Feel the rhythm of the city and dance through the picturesque streets!
Meet the heroes of our history, connect to the city vibes and local people, climb amazing buildings and admire stunning architecture – learn and join in with the rhythm of the city. The cultural monuments here in the centre are witness to a rich history packed with legends – your friendly hosts will help you unpack our past and reveal the present, all while making you feel right at home. Let yourself be entertained in this timeless city – we guarantee a good time!
A private 3-hour city tour covering all the famous sights
An official, enthusiastic and passionate guide
A ride in the world's shortest funicular
A good time guaranteed!
Zagreb’s main square – the Ban Jelačić Square (named after our 19th century viceroy) – is the usual starting point for our walking tour. This capital city developed after the merging of the two historic settlements here – Kaptol and Gradec, and we’ll show you both sides. In Kaptol you will learn about the biggest Cathedral in Croatia and Croatian Catholic Church. Later in Gradec, you will discover the picturesque Dolac – a farmer’s market full of tastes, smells and vivid colours. Next up is Ilica street, one of the oldest and longest city streets and the main shopping area in Lower Town. Just a few steps away is one of the major attractions in Zagreb - the Funicular, the shortest link between Lower Town and Upper Town. Within a couple of minutes, we will find ourselves right by the Lotrščak Tower, the only preserved fortress from the 13th century left. The tour leads us through the square of St. Catherine and St. Cyril and Methodius to the church of St. Mark, recognisable by its unique and very colourful roof. The square here is the centre of Croatia's political life – the buildings around house the Croatian Parliament, the Government Building, the Town Hall and the Constitutional Court. From St. Mark’s square we head down towards the Stone Gate, the last preserved city gate and today a small chapel to the Virgin Mary of Stone Gate. Our tour guides us further down Radićeva Street to the Bloody Bridge, the ancient border between the two hills of the city. History reveals that this was the place where disagreements between the inhabitants of secular Gradec and Catholic Kaptol were resolved. Today this site is now a beautiful pedestrian street - Tkalčićeva street – and the hub of social life of the city. The city tour will end back on the main city square.BOOK NOW!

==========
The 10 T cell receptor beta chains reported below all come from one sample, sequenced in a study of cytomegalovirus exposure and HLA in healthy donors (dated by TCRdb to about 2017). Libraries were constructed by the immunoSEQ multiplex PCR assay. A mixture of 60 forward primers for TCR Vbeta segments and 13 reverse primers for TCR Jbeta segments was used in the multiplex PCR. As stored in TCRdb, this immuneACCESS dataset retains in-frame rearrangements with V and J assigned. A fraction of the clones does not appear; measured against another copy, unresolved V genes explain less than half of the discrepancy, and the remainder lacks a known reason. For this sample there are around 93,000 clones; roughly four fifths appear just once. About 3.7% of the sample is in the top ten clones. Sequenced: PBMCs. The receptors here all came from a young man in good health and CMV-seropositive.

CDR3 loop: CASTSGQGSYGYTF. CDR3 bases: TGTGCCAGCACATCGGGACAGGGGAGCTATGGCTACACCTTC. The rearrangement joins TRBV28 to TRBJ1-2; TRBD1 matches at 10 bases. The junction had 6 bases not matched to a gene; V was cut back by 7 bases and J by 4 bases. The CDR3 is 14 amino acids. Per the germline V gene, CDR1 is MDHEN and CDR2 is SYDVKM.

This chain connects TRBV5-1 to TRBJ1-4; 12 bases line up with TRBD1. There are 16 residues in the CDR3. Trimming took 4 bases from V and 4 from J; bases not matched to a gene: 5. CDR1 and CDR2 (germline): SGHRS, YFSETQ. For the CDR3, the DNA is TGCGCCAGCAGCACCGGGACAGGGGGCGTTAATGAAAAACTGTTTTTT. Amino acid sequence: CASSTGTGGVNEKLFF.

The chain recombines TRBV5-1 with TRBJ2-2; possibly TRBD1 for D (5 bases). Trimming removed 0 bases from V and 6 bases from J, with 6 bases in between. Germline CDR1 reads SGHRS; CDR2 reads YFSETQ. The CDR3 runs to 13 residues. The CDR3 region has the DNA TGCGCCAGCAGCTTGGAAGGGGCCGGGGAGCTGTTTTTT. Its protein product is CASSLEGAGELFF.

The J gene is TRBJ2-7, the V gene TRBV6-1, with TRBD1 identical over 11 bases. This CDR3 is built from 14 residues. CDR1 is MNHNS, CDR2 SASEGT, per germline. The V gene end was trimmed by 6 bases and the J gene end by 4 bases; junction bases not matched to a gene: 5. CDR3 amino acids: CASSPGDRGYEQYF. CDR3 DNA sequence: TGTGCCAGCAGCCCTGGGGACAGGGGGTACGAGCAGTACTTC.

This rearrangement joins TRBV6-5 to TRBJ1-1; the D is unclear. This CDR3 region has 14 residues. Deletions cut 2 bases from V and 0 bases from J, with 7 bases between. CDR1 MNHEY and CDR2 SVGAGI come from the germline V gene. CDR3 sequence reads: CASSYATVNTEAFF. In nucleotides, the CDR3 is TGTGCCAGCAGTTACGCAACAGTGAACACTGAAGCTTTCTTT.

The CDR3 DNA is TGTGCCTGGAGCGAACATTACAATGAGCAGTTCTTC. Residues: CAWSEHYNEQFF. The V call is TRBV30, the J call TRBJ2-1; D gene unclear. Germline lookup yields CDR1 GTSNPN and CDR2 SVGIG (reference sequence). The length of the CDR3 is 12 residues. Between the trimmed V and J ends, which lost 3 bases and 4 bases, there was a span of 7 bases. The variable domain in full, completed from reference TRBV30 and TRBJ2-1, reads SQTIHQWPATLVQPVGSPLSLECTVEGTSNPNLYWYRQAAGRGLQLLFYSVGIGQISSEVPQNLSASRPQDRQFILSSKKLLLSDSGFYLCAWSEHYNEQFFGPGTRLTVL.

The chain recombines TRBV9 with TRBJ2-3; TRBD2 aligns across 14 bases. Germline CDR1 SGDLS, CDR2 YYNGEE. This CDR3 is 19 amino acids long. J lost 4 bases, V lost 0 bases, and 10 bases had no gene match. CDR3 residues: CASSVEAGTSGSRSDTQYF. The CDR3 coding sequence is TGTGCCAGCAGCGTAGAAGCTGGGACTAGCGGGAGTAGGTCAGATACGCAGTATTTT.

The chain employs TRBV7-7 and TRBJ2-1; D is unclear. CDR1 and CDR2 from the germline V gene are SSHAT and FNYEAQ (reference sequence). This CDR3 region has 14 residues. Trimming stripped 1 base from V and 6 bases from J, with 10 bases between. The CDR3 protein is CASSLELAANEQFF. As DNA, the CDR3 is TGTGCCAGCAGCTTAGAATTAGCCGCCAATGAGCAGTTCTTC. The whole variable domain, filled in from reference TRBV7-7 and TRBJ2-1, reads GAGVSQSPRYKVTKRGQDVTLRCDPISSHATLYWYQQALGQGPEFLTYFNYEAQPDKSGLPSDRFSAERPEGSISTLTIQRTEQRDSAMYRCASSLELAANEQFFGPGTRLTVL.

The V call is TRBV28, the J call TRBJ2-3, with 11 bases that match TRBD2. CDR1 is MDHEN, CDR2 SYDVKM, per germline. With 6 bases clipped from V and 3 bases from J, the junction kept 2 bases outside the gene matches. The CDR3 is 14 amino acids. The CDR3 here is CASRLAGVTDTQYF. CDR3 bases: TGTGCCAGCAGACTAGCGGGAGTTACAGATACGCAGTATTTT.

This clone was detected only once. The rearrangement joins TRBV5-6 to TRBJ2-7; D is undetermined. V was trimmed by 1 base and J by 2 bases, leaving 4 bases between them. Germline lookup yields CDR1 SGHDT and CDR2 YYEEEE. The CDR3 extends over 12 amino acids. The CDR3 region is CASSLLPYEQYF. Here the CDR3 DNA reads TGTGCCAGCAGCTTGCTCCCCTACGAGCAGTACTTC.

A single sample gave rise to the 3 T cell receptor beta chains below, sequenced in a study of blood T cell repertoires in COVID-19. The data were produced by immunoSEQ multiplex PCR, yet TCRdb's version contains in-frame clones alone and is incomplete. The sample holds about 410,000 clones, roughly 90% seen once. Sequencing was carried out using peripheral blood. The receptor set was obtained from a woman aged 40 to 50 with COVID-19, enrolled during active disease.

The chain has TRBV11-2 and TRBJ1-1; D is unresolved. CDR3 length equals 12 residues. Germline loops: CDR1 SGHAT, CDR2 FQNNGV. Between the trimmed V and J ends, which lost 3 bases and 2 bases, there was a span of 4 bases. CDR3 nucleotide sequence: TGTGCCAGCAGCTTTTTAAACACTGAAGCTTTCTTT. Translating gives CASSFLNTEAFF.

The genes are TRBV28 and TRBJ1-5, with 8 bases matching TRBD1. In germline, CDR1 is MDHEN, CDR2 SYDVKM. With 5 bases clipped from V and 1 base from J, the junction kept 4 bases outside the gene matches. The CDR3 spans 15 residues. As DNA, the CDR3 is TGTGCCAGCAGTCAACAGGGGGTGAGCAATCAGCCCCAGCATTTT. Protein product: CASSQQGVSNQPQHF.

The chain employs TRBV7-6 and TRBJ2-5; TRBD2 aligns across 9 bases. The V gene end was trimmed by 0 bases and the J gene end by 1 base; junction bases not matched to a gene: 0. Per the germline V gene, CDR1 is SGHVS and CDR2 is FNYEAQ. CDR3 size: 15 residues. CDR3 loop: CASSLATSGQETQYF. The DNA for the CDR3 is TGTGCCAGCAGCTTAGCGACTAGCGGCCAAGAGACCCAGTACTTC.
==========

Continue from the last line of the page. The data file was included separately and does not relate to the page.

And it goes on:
For centuries, this city has enchanted visitors with its charm and hospitality. No matter the season, a curious traveller will always find an entertaining event or attraction in full swing. Such festivities often include delicious local gastronomic offerings as well as plenty of chances to integrate with the community and make local friends. Zagreb is a city that primarily consists of people. Walking through the streets, you can see statues of famous historical figures who have contributed to the enrichment of culture and the economic development of the region. A large monument standing tall in the central city square is dedicated to Ban Josip Jelačić - the most important individual of Croatian political life. He united most of the Croat provinces, abolished the serfdom, was awarded many military titles and proclaimed an honorary citizen of Pest and Vienna. The legend tells of the existence of a well dug into the site which has become today’s main square. One “ban” (Croatian military title for leader) was tired after a battle and in need of a drink. A certain Mrs. Manda was at the well, so he asked her to draw up some water for him. The well was then named after her - “Manduševac”, and Zagreb itself after the word for ladle - "zagrabiti". It was said that the one who drank water from this spring will always return to Zagreb. Today the water is not drinkable, but many visitors will throw a coin in the fountain… and later find themselves returning back to Zagreb. Looking at the statue caught at the time of march to the south, we can see the contours of an important landmark and a symbol of the city - Zagreb’s cathedral. The sounds of an organ can be heard sounding out of this magnificent building, inviting Christian worshippers in to pray. The organ here is protected as an item of high cultural value, particularly as it is amongst the ten most beautiful organs in the world. The respect and awe felt while admiring this magnificent architectural jewel can be described using a line from well-known Croatian poet Antun Branko Šimić - "Man, take care, not to go small under the stars!" The Cathedral is the last resting place of the famous Archbishop Alojzije Stepinac. He was the youngest Croatian cardinal ever, during one of the most difficult periods to openly belong to the Catholic Church - the time of Nazism and Communism. Because of his public activities and commitment to Church doctrine, he was attacked, imprisoned and exiled. During his lifetime, he was a favourite of the people and by laying down himself for his beliefs and dying tortured in prison, he earned his place on the altar of the Zagreb’s cathedral. The local dedication to the Catholic Church is illustrated by the many church towers that rise within the city's skyline. It is almost impossible to say which building is more impressive. The most recognizable is the church of St. Mark, with its colourful roof showing off the historic coat of arms of the Kingdom of Croatia, Slavonia and Dalmatia and the coat of arms of the city of Zagreb. If Zagreb was to be described in one colour - it would be blue. As well as being the background for the city’s coat of arms, the public transport system is blue and it is the colour of the city’s favourite football club – Dinamo. So why is the city’s coat of arms on the church of St. Mark red? The church is located in the historical sector of Gradec, one of the two city districts unified to form Zagreb. Gradec was a popular, secular centre with red as it’s colour, whereas Kaptol was the seat of the diocese and religious. The two city quarters were located on different hills separate by the Medvešćak river which flowed through today's Tkalčićeva street. The only preserved gateway that led to the free royal town of Gradec is the Stone Gate. It is one of the symbols of the city as well as being a famous historical sanctuary and spiritual place. A fire raged through Zagreb in the 18th century which burnt down the Stone Gate. Yet under the ashy remains was found an undamaged image of the Madonna and Child. Today, the Mother of God image sits inside a shrine built into the Stone Gate and listens to the thanksgiving of worshippers and by passers alike. In front of the Stone Gate, there is a statue of St. George on horseback. Legends say that this brave knight fought and killed the wicked dragon and saved the damsel in distress from danger. While walking through the streets of Zagreb, you’ll find thousands more such stories are just waiting to be uncovered. Many streets run where rivers used to flow and one of the longest streets in current day Zagreb, the Ilica, is named after the clay brought by a nearby stream. The most prominent Croatian writer, Marija Jurić Zagorka, intertwined Zagreb’s secrets and legends into her works. She was arguably born in the wrong era as she faced strong criticism - her passion for writing was deemed unacceptable; the profession was not for a woman. Yet her fighting spirit prevailed and her books are preserved, despite historical events and the spirit of the time. Radićeva Street was once the centre of economic events and commerce. It was part of the so-called “Bloody Bridge” and was connected to Tkalčićeva Street. What once was a poverty-stricken street known for its brothels, its image has completely changed and it is now the main centre of social life for the city’s youth. Culture here is alive and on display; notice the sunshine watch, Marija Jurić Zagorka monument and the sculpture of a "woman in the window", patiently waiting for a customer. The food culture of restaurants and cafes is closely connected to the way of life here in Zagreb. Residents simply love going out for a coffee, dining in restaurants and being seen walking the "špica" (the Croatian word for a place where people go to see and be seen!), regardless of what time of day or night. Meeting Zagreb involves getting to know the way of life here and its rhythm – and this is all very much part of that.